Second day of the conference, another day of university sessions.
The exhibition floor was now open, which meant open season for goodie hunting. Before the sessions started I did a small round and funny enough spent most time at the Microsoft booth. The explanation for this was ofcourse the presence of an XBOX 360 with Call of Duty 2 and Project Gotham Racing 3 showing. My colleague Jeroen gave Call of Duty 2 a try and was instantly slaughtered by a German sniper ;o) According to Jeroen it was due to the stupid XBOX 360 controller which is not suitable for 3D shooters. Yeah right!
The morning session I attended was a classic titled ‘Effective Java’ and presented by Josh Bloch from Google. Josh is another one of my alltime Java heroes and I gladly took the opportunity to attend his session. I do consider myself a seasoned programmer with about 10 years of Java experience, but still, Josh is able to point some fine details where there might be room for errors or attacks. It was a great session, constructed from some of his older materials that he presented at past JavaOne conferences. He put in some new stuff regarding specific Java 5 features. Some of the patterns covered were Static Factory, Singleton, Utility Class, Typesafe Enum pattern, Duplicate Object Creation (or actually how to avoid that), Defensive Copying, and Immutable Classes. In my opinion every Java programmer should at least attend this talk once, or buy his books for that matter. Josh is the author of ‘Effective Java’ and ‘Java Puzzlers’.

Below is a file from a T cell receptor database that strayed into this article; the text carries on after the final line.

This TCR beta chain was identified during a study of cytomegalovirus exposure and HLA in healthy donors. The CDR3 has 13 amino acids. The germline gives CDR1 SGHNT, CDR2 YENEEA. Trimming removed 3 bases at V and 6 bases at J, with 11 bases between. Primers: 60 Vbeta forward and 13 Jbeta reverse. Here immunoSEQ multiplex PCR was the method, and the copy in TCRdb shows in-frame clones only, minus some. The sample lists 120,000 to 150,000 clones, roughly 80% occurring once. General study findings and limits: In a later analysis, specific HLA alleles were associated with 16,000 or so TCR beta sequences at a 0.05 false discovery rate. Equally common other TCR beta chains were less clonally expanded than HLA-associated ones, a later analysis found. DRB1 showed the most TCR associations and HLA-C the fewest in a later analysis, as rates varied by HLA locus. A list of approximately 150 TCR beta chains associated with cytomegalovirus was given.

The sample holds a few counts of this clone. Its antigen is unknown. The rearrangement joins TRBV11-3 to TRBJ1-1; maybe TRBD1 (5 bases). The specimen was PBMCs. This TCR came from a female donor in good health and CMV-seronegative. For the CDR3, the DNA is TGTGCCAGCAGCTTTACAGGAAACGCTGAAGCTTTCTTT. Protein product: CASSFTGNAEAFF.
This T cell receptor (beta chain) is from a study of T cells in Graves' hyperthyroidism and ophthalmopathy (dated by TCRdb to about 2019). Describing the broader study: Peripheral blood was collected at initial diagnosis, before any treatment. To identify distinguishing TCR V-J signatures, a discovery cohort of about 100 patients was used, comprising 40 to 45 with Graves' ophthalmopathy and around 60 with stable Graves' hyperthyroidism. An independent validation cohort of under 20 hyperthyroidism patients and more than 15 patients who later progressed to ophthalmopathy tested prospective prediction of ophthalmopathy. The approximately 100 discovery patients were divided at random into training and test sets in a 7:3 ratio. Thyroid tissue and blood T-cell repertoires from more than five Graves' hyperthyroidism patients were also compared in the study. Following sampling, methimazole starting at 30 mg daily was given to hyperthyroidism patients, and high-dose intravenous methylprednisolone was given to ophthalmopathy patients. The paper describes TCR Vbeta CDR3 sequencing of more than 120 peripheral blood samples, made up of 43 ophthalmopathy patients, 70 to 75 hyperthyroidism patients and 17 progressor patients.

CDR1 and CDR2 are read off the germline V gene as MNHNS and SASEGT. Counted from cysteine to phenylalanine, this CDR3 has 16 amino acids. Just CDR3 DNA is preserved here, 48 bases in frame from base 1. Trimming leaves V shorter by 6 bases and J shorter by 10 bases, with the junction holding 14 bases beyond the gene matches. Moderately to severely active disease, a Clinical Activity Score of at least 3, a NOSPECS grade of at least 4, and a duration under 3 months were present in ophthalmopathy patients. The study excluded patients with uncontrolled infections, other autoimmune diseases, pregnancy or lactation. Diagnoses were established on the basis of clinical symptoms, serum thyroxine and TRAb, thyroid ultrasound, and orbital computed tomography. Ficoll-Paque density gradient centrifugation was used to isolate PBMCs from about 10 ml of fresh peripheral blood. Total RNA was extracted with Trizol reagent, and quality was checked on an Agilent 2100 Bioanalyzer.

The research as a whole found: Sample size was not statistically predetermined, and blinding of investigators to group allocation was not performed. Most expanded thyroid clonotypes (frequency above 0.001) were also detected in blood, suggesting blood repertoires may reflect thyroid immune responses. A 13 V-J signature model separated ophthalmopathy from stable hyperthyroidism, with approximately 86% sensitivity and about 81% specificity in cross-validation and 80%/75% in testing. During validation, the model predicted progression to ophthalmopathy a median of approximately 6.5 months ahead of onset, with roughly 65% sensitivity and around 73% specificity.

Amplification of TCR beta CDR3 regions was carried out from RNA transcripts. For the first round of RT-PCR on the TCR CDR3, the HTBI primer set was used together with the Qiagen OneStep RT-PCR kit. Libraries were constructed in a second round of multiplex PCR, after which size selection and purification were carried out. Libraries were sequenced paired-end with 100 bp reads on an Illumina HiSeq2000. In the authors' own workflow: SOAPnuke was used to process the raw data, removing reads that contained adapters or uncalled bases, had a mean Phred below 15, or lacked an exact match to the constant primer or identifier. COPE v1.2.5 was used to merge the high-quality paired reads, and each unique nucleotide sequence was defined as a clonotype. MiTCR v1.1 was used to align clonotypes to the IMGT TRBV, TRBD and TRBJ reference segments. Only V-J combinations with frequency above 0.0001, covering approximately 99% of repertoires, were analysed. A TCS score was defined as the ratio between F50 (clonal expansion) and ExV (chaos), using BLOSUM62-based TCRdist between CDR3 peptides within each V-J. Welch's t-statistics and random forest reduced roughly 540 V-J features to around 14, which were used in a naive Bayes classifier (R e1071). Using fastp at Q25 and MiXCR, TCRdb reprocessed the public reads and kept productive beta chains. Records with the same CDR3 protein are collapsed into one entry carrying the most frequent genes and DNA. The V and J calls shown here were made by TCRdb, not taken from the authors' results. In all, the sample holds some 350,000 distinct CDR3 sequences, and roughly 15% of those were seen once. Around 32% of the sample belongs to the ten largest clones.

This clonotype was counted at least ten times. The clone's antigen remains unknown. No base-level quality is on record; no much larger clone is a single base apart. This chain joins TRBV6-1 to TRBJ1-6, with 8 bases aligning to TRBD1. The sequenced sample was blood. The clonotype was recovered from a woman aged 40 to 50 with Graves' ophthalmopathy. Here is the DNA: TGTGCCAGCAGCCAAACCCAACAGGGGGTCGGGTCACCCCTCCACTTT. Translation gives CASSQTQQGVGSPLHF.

The second part of his talk covered guidelines for API design or to put it in his words: “how to design a good API and why it matters”. This is rather unique material as Josh is responsible for some of the J2SE APIs he has lots of experience with API design. Nowadays, everybody is able to release all sorts of Open Source APIs and frameworks in the open and good API design is something that is not very trivial. Some soundbites that make you think:
“displease everyone equally”, “expect to make mistakes”, when in doubt, leave it out!”, “minimize accessibility of everything” and he added “..make your members as private as possible..” hmmm…wonder how this fits in with the JavaPolis theme :o)
The afternoon session that I picked was titled ‘AJAX in Action’ and was presented by web development gurus Ben Galbraith and Dion Almaer. There was so much information in the AJAX session that it will be nearly impossible to sum it up here, so I encourage you to get a copy of their slides at ajaxian.com or hold your breath and get hold of the JavaPolis 2005 DVD when it will be available. I bought last year’s DVD and have no regrets. A lot of the presentations on it are stil current.
I’m quite happy with both universities that I’ve picked today. Excellent speakers and a lot of stuff to think about. Now that the first part of JavaPolis is over, I’m quite anxious to what the remainder of the conference will bring. University was definitely worth every penny!